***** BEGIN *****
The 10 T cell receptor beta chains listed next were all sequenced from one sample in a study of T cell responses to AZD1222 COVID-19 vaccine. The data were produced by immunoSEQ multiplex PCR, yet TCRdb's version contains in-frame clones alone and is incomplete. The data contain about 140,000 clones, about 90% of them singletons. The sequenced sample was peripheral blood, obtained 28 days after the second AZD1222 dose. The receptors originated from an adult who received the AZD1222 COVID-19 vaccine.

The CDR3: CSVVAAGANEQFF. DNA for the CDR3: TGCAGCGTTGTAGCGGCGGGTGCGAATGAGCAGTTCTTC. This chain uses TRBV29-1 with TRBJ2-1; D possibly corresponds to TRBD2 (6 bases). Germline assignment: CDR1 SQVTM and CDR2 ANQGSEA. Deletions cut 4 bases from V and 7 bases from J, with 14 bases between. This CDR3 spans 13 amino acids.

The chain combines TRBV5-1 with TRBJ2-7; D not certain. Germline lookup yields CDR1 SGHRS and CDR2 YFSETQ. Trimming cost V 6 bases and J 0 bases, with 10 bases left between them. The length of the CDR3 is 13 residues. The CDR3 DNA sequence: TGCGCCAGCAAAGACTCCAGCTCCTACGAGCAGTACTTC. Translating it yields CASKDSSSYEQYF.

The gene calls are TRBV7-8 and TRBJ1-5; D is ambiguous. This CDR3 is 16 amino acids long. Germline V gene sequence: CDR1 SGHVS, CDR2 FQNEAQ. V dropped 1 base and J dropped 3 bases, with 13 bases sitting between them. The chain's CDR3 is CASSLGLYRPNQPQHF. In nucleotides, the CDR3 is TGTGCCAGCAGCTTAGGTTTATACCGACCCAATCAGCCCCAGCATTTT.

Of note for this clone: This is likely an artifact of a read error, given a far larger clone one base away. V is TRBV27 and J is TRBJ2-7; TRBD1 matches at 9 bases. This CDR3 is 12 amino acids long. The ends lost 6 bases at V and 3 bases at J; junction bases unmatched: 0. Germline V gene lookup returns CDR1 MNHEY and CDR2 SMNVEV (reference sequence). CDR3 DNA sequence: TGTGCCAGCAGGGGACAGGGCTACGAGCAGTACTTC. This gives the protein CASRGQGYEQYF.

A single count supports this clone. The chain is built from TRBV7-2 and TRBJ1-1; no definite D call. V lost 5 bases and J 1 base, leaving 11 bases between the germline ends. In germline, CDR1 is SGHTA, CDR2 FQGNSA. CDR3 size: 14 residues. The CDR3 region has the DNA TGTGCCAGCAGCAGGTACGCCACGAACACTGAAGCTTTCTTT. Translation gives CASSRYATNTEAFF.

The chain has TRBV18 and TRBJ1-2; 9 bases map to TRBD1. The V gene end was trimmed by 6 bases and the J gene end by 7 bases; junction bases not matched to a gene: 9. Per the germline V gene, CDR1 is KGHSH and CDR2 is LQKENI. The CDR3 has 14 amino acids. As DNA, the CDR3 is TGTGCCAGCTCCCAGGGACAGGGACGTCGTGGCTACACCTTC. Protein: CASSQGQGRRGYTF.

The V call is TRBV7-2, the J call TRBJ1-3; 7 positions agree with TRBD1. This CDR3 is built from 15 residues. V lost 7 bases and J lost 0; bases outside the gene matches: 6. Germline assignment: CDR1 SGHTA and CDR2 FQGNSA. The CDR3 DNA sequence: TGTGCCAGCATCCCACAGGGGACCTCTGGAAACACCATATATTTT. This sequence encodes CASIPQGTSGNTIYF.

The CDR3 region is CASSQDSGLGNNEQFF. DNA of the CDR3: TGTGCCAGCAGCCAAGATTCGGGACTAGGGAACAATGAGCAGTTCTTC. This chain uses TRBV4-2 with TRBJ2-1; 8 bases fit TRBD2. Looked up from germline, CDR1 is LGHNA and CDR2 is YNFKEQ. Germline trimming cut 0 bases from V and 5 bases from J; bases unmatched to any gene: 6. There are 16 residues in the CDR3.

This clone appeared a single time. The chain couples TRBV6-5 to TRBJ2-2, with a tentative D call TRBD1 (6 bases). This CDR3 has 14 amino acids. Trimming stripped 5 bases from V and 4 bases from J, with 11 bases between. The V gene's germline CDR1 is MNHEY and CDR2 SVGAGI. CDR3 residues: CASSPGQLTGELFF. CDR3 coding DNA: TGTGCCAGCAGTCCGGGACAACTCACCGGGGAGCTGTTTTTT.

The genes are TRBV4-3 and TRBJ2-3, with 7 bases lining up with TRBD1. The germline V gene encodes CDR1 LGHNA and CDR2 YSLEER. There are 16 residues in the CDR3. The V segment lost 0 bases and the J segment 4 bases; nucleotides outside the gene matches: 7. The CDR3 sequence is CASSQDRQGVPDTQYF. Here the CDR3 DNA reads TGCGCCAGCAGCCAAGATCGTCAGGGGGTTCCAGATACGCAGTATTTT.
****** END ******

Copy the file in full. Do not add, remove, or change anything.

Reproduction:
The 10 T cell receptor beta chains listed next were all sequenced from one sample in a study of T cell responses to AZD1222 COVID-19 vaccine. The data were produced by immunoSEQ multiplex PCR, yet TCRdb's version contains in-frame clones alone and is incomplete. The data contain about 140,000 clones, about 90% of them singletons. The sequenced sample was peripheral blood, obtained 28 days after the second AZD1222 dose. The receptors originated from an adult who received the AZD1222 COVID-19 vaccine.

The CDR3: CSVVAAGANEQFF. DNA for the CDR3: TGCAGCGTTGTAGCGGCGGGTGCGAATGAGCAGTTCTTC. This chain uses TRBV29-1 with TRBJ2-1; D possibly corresponds to TRBD2 (6 bases). Germline assignment: CDR1 SQVTM and CDR2 ANQGSEA. Deletions cut 4 bases from V and 7 bases from J, with 14 bases between. This CDR3 spans 13 amino acids.

The chain combines TRBV5-1 with TRBJ2-7; D not certain. Germline lookup yields CDR1 SGHRS and CDR2 YFSETQ. Trimming cost V 6 bases and J 0 bases, with 10 bases left between them. The length of the CDR3 is 13 residues. The CDR3 DNA sequence: TGCGCCAGCAAAGACTCCAGCTCCTACGAGCAGTACTTC. Translating it yields CASKDSSSYEQYF.

The gene calls are TRBV7-8 and TRBJ1-5; D is ambiguous. This CDR3 is 16 amino acids long. Germline V gene sequence: CDR1 SGHVS, CDR2 FQNEAQ. V dropped 1 base and J dropped 3 bases, with 13 bases sitting between them. The chain's CDR3 is CASSLGLYRPNQPQHF. In nucleotides, the CDR3 is TGTGCCAGCAGCTTAGGTTTATACCGACCCAATCAGCCCCAGCATTTT.

Of note for this clone: This is likely an artifact of a read error, given a far larger clone one base away. V is TRBV27 and J is TRBJ2-7; TRBD1 matches at 9 bases. This CDR3 is 12 amino acids long. The ends lost 6 bases at V and 3 bases at J; junction bases unmatched: 0. Germline V gene lookup returns CDR1 MNHEY and CDR2 SMNVEV (reference sequence). CDR3 DNA sequence: TGTGCCAGCAGGGGACAGGGCTACGAGCAGTACTTC. This gives the protein CASRGQGYEQYF.

A single count supports this clone. The chain is built from TRBV7-2 and TRBJ1-1; no definite D call. V lost 5 bases and J 1 base, leaving 11 bases between the germline ends. In germline, CDR1 is SGHTA, CDR2 FQGNSA. CDR3 size: 14 residues. The CDR3 region has the DNA TGTGCCAGCAGCAGGTACGCCACGAACACTGAAGCTTTCTTT. Translation gives CASSRYATNTEAFF.

The chain has TRBV18 and TRBJ1-2; 9 bases map to TRBD1. The V gene end was trimmed by 6 bases and the J gene end by 7 bases; junction bases not matched to a gene: 9. Per the germline V gene, CDR1 is KGHSH and CDR2 is LQKENI. The CDR3 has 14 amino acids. As DNA, the CDR3 is TGTGCCAGCTCCCAGGGACAGGGACGTCGTGGCTACACCTTC. Protein: CASSQGQGRRGYTF.

The V call is TRBV7-2, the J call TRBJ1-3; 7 positions agree with TRBD1. This CDR3 is built from 15 residues. V lost 7 bases and J lost 0; bases outside the gene matches: 6. Germline assignment: CDR1 SGHTA and CDR2 FQGNSA. The CDR3 DNA sequence: TGTGCCAGCATCCCACAGGGGACCTCTGGAAACACCATATATTTT. This sequence encodes CASIPQGTSGNTIYF.

The CDR3 region is CASSQDSGLGNNEQFF. DNA of the CDR3: TGTGCCAGCAGCCAAGATTCGGGACTAGGGAACAATGAGCAGTTCTTC. This chain uses TRBV4-2 with TRBJ2-1; 8 bases fit TRBD2. Looked up from germline, CDR1 is LGHNA and CDR2 is YNFKEQ. Germline trimming cut 0 bases from V and 5 bases from J; bases unmatched to any gene: 6. There are 16 residues in the CDR3.

This clone appeared a single time. The chain couples TRBV6-5 to TRBJ2-2, with a tentative D call TRBD1 (6 bases). This CDR3 has 14 amino acids. Trimming stripped 5 bases from V and 4 bases from J, with 11 bases between. The V gene's germline CDR1 is MNHEY and CDR2 SVGAGI. CDR3 residues: CASSPGQLTGELFF. CDR3 coding DNA: TGTGCCAGCAGTCCGGGACAACTCACCGGGGAGCTGTTTTTT.

The genes are TRBV4-3 and TRBJ2-3, with 7 bases lining up with TRBD1. The germline V gene encodes CDR1 LGHNA and CDR2 YSLEER. There are 16 residues in the CDR3. The V segment lost 0 bases and the J segment 4 bases; nucleotides outside the gene matches: 7. The CDR3 sequence is CASSQDRQGVPDTQYF. Here the CDR3 DNA reads TGCGCCAGCAGCCAAGATCGTCAGGGGGTTCCAGATACGCAGTATTTT.